That entire year he never stopped trying to dominate me. I wasn’t going to give up my friendships; I wasn’t going to be quiet and polite. I was going to stand up for myself when I needed to and if I needed, bring along reinforcements.
The reason I stayed in the relationship so long is because I’d just gotten out of a long relationship (with my ex-husband, who I started dating soon after Dean and I broke up) and Dean was gorgeous. Dumb, chauvinistic, gorgeous.
I lost touch with him after college, only seeing him once at a bar. From what I’ve heard, he married a woman who emigrated from Mexico. I hope, but I doubt, that she has lots of friends and family in her life.
I just read an interesting blog entry on Say No to Stigma, the blog of The Meninger Clinic. Here’s the link to click on.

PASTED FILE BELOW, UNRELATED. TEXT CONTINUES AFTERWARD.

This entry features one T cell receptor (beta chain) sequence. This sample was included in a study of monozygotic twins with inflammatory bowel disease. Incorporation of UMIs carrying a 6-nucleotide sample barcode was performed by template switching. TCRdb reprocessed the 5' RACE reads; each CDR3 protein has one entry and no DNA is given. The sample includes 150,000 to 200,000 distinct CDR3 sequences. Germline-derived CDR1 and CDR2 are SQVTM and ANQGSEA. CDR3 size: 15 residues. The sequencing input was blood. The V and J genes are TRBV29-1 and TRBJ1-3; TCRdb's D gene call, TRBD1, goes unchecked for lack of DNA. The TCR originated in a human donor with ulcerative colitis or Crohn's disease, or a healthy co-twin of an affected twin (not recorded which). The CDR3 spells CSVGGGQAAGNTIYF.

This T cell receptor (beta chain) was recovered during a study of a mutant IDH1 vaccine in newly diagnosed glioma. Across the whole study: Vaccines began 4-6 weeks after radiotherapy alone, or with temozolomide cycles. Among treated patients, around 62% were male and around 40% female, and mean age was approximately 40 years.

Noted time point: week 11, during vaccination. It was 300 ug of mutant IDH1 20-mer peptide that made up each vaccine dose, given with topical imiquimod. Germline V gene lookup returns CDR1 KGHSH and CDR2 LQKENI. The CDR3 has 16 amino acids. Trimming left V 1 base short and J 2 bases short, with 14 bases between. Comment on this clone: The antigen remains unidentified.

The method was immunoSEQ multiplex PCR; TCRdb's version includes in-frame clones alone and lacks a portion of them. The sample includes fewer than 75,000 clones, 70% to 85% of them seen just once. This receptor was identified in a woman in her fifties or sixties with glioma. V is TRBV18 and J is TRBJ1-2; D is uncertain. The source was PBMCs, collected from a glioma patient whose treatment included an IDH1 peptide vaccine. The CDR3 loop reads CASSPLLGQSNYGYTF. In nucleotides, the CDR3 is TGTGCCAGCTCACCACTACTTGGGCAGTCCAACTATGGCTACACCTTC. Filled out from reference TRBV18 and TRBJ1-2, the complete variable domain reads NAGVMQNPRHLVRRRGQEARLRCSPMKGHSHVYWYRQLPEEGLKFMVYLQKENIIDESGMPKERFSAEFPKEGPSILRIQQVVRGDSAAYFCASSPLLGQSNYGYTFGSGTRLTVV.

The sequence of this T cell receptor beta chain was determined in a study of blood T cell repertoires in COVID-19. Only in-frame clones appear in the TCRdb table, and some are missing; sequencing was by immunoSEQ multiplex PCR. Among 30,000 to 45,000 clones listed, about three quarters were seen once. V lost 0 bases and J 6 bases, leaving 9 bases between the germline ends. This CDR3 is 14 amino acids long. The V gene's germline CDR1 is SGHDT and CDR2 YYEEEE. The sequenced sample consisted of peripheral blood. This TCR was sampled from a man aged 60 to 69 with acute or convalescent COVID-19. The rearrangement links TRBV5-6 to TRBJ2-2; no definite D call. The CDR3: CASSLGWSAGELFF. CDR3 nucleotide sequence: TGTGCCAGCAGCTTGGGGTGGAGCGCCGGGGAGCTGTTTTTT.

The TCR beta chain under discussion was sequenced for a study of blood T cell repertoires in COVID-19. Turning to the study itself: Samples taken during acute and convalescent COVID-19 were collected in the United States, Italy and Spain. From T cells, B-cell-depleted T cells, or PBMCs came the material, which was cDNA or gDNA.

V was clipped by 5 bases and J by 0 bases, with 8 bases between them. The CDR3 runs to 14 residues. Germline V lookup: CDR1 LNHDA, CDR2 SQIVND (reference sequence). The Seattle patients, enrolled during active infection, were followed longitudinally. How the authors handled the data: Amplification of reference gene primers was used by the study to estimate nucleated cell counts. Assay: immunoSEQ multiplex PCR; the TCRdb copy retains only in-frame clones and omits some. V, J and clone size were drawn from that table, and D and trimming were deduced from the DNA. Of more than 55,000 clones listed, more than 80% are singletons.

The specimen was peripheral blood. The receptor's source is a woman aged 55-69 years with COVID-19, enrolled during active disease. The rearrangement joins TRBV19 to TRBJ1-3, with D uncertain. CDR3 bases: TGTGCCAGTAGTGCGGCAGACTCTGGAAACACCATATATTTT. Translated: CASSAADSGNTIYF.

In it was this:
To be ill means that you cannot recover by a mere act of will. If you’re mentally ill, you can’t just change your mind—think positively if you’re depressed or stop worrying if you’re anxious. We increasingly understand the complex psychological, social and biological bases of mental illness. We have increasingly diverse treatments. But the foundation of treatment for all illness is caring and compassion, along with hope—which must be founded on realistic expectations that respect the often daunting challenges of recovery.Jon Allen, PhD, senior staff psychologist
We are still waiting for an available bed for our son. I asked him the other day if he’d received a call from them (they’ll be calling me as well, and I’ve heard nothing) He replied that he hadn’t heard from them and that he didn’t think he needed to go anymore.
He thinks he’s got the willpower to stay sober and stay mentally healthy.
I let it go, not wanting to get into one of our weird arguments. Later on I said, “Okay. If you don’t want to go in to inpatient treatment, it’s probably time you should start looking for a full time job.”
“No. I think I’ll go in,” he replied.
One for mom!